Albert M. Lea

On New Year's Day 1863, when the second day of the battle of Murfreesboro took place, a much less known but nonetheless fierce battle occurred at Galveston, Texas. In this battle on the Gulf Coast, a Confederate force recaptured Galveston from a Union force that was occupying the city. Galveston had been taken by the Union in October 1862, and its recapture by the Confederates returned to them an important shipping port. As significant as this was to the Confederacy as a whole, an occurrence of much less significance to the overall war effort of either side had much greater significance for one person who participated in the Galveston battle that New Year's Day and brought home to that person, as no other event could, just how costly his cause could be. For this person, the new year of 1863 began with an indescribable personal loss. The person in question was Albert M. Lea, who was an officer in the Confederate army (and whose surname rhymes with that of Robert E. Lee, although they are not related). Ironically, despite Albert Lea's allegiance to the Confederacy, he has two naming legacies, both of which are in Union territory. A small city in southern Minnesota is named after the Confederate officer, as is the small lake next to which this city is located. In addition, Albert Lea is credited with giving the state of Iowa its name.

CONTINUE BRIEF>>

New On the Bookshelf


Recent Additions to the Civil War Literature

A Review of Pickett’s Charge: A New Look at Gettysburg’s Final Attack by Phillip Thomas Tucker
By Dennis Keating

Historian Phillip Thomas Tucker claims about the Pickett-Pettigrew Charge on the third day at Gettysburg:

Lee’s complex battle plan on July 3 was more brilliant than Napoleon’s at Waterloo…Lee unleashed a sophisticated and complex, three-part tactical plan to split the Army of the Potomac in two. Despite the failure of Stuart’s cavalry to charge into the rear of Meade’s right-center, and the lack of Longstreet’s and Hill’s coordination of the offensive effort as Lee bitterly reflected for the rest of his days, the attack had nearly succeeded nevertheless. (p. 359)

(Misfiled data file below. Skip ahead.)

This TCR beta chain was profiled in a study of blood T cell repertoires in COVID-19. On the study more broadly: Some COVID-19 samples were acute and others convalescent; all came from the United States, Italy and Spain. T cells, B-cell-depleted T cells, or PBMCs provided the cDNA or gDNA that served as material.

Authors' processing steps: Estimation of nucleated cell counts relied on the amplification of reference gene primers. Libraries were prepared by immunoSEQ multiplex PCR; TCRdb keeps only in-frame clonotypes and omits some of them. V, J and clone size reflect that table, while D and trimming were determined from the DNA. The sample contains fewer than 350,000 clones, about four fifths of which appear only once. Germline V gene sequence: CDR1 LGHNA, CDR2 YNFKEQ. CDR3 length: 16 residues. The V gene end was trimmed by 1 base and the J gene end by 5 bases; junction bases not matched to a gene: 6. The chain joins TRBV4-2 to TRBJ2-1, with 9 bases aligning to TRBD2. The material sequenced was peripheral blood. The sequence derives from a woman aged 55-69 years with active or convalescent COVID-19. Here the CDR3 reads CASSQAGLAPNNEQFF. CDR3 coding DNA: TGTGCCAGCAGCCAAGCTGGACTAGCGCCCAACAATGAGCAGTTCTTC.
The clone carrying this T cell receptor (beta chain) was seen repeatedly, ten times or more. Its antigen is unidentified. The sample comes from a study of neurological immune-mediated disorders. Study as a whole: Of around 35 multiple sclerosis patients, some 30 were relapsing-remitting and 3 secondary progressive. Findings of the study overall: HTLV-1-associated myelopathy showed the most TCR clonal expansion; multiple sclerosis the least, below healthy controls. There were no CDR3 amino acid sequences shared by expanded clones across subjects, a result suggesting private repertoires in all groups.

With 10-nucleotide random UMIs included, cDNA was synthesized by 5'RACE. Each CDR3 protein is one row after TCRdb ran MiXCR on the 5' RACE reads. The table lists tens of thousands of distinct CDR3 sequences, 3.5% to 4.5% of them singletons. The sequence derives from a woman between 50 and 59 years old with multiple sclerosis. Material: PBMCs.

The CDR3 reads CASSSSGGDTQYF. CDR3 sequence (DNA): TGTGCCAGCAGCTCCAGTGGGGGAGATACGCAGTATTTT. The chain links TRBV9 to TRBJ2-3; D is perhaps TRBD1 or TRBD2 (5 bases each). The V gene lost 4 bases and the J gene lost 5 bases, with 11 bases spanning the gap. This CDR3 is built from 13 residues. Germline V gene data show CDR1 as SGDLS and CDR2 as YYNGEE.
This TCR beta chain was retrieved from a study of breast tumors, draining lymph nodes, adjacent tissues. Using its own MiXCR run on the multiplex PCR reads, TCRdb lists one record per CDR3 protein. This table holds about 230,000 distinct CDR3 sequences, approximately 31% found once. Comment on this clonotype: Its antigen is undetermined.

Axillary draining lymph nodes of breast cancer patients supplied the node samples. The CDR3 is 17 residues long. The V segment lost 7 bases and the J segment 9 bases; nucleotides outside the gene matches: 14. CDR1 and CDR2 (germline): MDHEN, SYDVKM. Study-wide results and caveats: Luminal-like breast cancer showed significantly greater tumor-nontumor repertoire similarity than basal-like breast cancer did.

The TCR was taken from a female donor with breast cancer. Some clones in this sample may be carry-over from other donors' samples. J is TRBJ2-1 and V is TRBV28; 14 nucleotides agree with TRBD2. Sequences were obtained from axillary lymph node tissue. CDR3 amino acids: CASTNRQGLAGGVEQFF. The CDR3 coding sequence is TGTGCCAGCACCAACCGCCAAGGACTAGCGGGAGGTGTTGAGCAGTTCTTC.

According to Tucker, Lee’s plan was to have simultaneous assaults not only by the Pickett-Pettigrew force accompanied by flying artillery and follow-up reinforcements but also by Ewell’s corps on Culp’s Hill and by Lee’s cavalry under Jeb Stuart attacking from the rear of Meade’s center (p. XXIV). Tucker also claims that despite the failure of Ewell’s attack being coordinated with the charge in Meade’s front and the failure of Stuart breaking through on the East Cavalry Field, the charge almost succeeded.

CONTINUE REVIEW>>


A Review of The Quartermaster: Montgomery C. Meigs, Lincoln’s General, Master Builder of the Union Army by Robert O’Harrow, Jr.
By Dennis Keating

One of the most amazing figures of the Civil War was Montgomery Meigs, the quartermaster of the Union army and one of the critical architects of its victory. His life is recounted by Washington Post investigative reporter Robert O’Harrow, Jr.

Meigs was born in 1816 in Augusta, Georgia where his father was beginning his medical career. However, because slavery literally made his mother ill, they returned to Philadelphia, where Meigs enrolled at the University of Pennsylvania (where I got my law degree) at the age of 15. He then entered West Point in 1832 and graduated high in his class and was assigned to the Corps of Engineers.

While working on improving navigation on the Mississippi River, his superior and roommate was Robert E. Lee. During the Mexican War, Meigs was assigned to build fortifications near Detroit to defend against a possible British invasion. Postwar, Meigs was assigned to Washington City. There, he made his mark with the planning and construction of an aqueduct from Great Falls to finally provide a decent water supply for the capital city. His next major engineering achievement under the direction of Secretary of War Jefferson Davis was to oversee the extension of the U.S. Capitol, which he modeled on the Roman Pantheon and the Greek Parthenon. His vision produced the Dome over the capitol and the Statue of Freedom atop it. Even as he worked tirelessly on these signature projects, he and his wife lost two of their sons to disease.

CONTINUE REVIEW>>


A Review of Days of Defiance by Maury Kleine
By Daniel Bonder

Days of Defiance: Sumter, Secession, and the Coming of the Civil War was published in 1997. Its heavily footnoted 430 pages trace the run-up to the Civil War. The vast majority of the book focuses on the time period from Lincoln’s election through the fall of Fort Sumter. There are flashbacks to several important historical events that helped to set the stage for secession. These included Buchanan’s election whose inaction and lack of leadership in the face of the gathering storm left little room for any other outcome but war.